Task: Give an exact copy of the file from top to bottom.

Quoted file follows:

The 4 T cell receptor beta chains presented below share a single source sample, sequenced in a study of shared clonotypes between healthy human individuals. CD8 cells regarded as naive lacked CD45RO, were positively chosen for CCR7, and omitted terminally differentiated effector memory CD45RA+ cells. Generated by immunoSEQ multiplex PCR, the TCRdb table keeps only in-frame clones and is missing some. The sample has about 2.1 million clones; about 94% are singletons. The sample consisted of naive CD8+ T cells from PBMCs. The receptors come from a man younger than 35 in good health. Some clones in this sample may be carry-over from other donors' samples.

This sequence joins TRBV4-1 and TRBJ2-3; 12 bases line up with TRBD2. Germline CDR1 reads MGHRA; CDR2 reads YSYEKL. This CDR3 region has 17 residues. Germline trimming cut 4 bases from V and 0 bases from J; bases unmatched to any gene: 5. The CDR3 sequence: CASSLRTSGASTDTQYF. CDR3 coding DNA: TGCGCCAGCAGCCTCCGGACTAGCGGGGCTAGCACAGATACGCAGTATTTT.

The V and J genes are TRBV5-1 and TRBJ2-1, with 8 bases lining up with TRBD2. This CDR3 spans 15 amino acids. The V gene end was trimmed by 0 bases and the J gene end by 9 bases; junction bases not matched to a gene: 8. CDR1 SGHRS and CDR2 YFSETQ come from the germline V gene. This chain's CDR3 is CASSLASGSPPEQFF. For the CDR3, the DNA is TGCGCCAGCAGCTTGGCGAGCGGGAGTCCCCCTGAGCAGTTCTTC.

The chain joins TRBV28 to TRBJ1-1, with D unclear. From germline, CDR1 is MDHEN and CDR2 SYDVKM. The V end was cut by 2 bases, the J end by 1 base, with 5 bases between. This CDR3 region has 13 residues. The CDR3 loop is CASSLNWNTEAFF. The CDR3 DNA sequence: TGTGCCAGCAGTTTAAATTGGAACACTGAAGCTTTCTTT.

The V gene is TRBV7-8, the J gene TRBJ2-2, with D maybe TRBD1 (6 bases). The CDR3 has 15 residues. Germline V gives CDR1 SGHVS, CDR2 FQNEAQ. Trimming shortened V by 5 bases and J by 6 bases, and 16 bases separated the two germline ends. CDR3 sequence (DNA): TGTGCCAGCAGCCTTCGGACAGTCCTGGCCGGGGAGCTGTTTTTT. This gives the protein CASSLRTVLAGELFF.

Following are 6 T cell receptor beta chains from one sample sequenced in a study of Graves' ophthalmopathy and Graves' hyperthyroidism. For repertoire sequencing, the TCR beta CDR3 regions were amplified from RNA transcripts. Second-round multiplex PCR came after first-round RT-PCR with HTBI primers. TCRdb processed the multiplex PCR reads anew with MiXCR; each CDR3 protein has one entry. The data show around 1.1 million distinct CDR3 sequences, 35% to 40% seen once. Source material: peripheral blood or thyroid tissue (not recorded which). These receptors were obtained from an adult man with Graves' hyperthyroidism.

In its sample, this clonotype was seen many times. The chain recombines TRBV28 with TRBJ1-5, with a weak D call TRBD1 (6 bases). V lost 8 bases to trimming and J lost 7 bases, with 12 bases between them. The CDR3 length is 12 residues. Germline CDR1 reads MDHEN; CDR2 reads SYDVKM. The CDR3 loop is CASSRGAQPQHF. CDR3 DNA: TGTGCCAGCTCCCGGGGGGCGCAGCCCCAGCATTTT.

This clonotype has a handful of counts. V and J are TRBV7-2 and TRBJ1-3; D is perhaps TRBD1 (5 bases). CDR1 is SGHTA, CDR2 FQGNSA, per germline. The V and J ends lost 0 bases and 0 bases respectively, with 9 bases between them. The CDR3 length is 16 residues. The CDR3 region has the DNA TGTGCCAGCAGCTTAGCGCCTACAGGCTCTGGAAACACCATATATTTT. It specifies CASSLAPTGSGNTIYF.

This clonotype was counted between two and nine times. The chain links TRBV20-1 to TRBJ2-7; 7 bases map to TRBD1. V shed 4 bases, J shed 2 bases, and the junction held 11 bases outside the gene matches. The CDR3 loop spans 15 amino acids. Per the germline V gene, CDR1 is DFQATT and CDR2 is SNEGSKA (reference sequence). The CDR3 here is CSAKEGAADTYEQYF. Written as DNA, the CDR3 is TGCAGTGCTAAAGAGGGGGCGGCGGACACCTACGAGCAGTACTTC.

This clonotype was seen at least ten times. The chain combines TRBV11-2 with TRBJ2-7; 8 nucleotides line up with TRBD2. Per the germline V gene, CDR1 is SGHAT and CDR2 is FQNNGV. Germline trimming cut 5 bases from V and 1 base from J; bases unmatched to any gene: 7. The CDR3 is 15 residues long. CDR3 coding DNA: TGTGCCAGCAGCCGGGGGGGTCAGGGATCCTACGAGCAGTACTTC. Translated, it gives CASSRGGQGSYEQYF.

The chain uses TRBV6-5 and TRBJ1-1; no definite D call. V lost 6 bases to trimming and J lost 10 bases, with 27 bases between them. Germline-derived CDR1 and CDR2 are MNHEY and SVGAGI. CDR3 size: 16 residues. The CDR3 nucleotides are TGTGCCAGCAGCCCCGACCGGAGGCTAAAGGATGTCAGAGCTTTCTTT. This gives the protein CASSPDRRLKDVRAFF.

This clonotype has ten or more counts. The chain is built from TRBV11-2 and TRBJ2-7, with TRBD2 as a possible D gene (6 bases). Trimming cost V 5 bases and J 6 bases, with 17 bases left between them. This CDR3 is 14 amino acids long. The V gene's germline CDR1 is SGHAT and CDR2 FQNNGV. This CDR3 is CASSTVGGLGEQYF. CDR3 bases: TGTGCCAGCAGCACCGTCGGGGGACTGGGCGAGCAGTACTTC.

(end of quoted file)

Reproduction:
The 4 T cell receptor beta chains presented below share a single source sample, sequenced in a study of shared clonotypes between healthy human individuals. CD8 cells regarded as naive lacked CD45RO, were positively chosen for CCR7, and omitted terminally differentiated effector memory CD45RA+ cells. Generated by immunoSEQ multiplex PCR, the TCRdb table keeps only in-frame clones and is missing some. The sample has about 2.1 million clones; about 94% are singletons. The sample consisted of naive CD8+ T cells from PBMCs. The receptors come from a man younger than 35 in good health. Some clones in this sample may be carry-over from other donors' samples.

This sequence joins TRBV4-1 and TRBJ2-3; 12 bases line up with TRBD2. Germline CDR1 reads MGHRA; CDR2 reads YSYEKL. This CDR3 region has 17 residues. Germline trimming cut 4 bases from V and 0 bases from J; bases unmatched to any gene: 5. The CDR3 sequence: CASSLRTSGASTDTQYF. CDR3 coding DNA: TGCGCCAGCAGCCTCCGGACTAGCGGGGCTAGCACAGATACGCAGTATTTT.

The V and J genes are TRBV5-1 and TRBJ2-1, with 8 bases lining up with TRBD2. This CDR3 spans 15 amino acids. The V gene end was trimmed by 0 bases and the J gene end by 9 bases; junction bases not matched to a gene: 8. CDR1 SGHRS and CDR2 YFSETQ come from the germline V gene. This chain's CDR3 is CASSLASGSPPEQFF. For the CDR3, the DNA is TGCGCCAGCAGCTTGGCGAGCGGGAGTCCCCCTGAGCAGTTCTTC.

The chain joins TRBV28 to TRBJ1-1, with D unclear. From germline, CDR1 is MDHEN and CDR2 SYDVKM. The V end was cut by 2 bases, the J end by 1 base, with 5 bases between. This CDR3 region has 13 residues. The CDR3 loop is CASSLNWNTEAFF. The CDR3 DNA sequence: TGTGCCAGCAGTTTAAATTGGAACACTGAAGCTTTCTTT.

The V gene is TRBV7-8, the J gene TRBJ2-2, with D maybe TRBD1 (6 bases). The CDR3 has 15 residues. Germline V gives CDR1 SGHVS, CDR2 FQNEAQ. Trimming shortened V by 5 bases and J by 6 bases, and 16 bases separated the two germline ends. CDR3 sequence (DNA): TGTGCCAGCAGCCTTCGGACAGTCCTGGCCGGGGAGCTGTTTTTT. This gives the protein CASSLRTVLAGELFF.

Following are 6 T cell receptor beta chains from one sample sequenced in a study of Graves' ophthalmopathy and Graves' hyperthyroidism. For repertoire sequencing, the TCR beta CDR3 regions were amplified from RNA transcripts. Second-round multiplex PCR came after first-round RT-PCR with HTBI primers. TCRdb processed the multiplex PCR reads anew with MiXCR; each CDR3 protein has one entry. The data show around 1.1 million distinct CDR3 sequences, 35% to 40% seen once. Source material: peripheral blood or thyroid tissue (not recorded which). These receptors were obtained from an adult man with Graves' hyperthyroidism.

In its sample, this clonotype was seen many times. The chain recombines TRBV28 with TRBJ1-5, with a weak D call TRBD1 (6 bases). V lost 8 bases to trimming and J lost 7 bases, with 12 bases between them. The CDR3 length is 12 residues. Germline CDR1 reads MDHEN; CDR2 reads SYDVKM. The CDR3 loop is CASSRGAQPQHF. CDR3 DNA: TGTGCCAGCTCCCGGGGGGCGCAGCCCCAGCATTTT.

This clonotype has a handful of counts. V and J are TRBV7-2 and TRBJ1-3; D is perhaps TRBD1 (5 bases). CDR1 is SGHTA, CDR2 FQGNSA, per germline. The V and J ends lost 0 bases and 0 bases respectively, with 9 bases between them. The CDR3 length is 16 residues. The CDR3 region has the DNA TGTGCCAGCAGCTTAGCGCCTACAGGCTCTGGAAACACCATATATTTT. It specifies CASSLAPTGSGNTIYF.

This clonotype was counted between two and nine times. The chain links TRBV20-1 to TRBJ2-7; 7 bases map to TRBD1. V shed 4 bases, J shed 2 bases, and the junction held 11 bases outside the gene matches. The CDR3 loop spans 15 amino acids. Per the germline V gene, CDR1 is DFQATT and CDR2 is SNEGSKA (reference sequence). The CDR3 here is CSAKEGAADTYEQYF. Written as DNA, the CDR3 is TGCAGTGCTAAAGAGGGGGCGGCGGACACCTACGAGCAGTACTTC.

This clonotype was seen at least ten times. The chain combines TRBV11-2 with TRBJ2-7; 8 nucleotides line up with TRBD2. Per the germline V gene, CDR1 is SGHAT and CDR2 is FQNNGV. Germline trimming cut 5 bases from V and 1 base from J; bases unmatched to any gene: 7. The CDR3 is 15 residues long. CDR3 coding DNA: TGTGCCAGCAGCCGGGGGGGTCAGGGATCCTACGAGCAGTACTTC. Translated, it gives CASSRGGQGSYEQYF.

The chain uses TRBV6-5 and TRBJ1-1; no definite D call. V lost 6 bases to trimming and J lost 10 bases, with 27 bases between them. Germline-derived CDR1 and CDR2 are MNHEY and SVGAGI. CDR3 size: 16 residues. The CDR3 nucleotides are TGTGCCAGCAGCCCCGACCGGAGGCTAAAGGATGTCAGAGCTTTCTTT. This gives the protein CASSPDRRLKDVRAFF.

This clonotype has ten or more counts. The chain is built from TRBV11-2 and TRBJ2-7, with TRBD2 as a possible D gene (6 bases). Trimming cost V 5 bases and J 6 bases, with 17 bases left between them. This CDR3 is 14 amino acids long. The V gene's germline CDR1 is SGHAT and CDR2 FQNNGV. This CDR3 is CASSTVGGLGEQYF. CDR3 bases: TGTGCCAGCAGCACCGTCGGGGGACTGGGCGAGCAGTACTTC.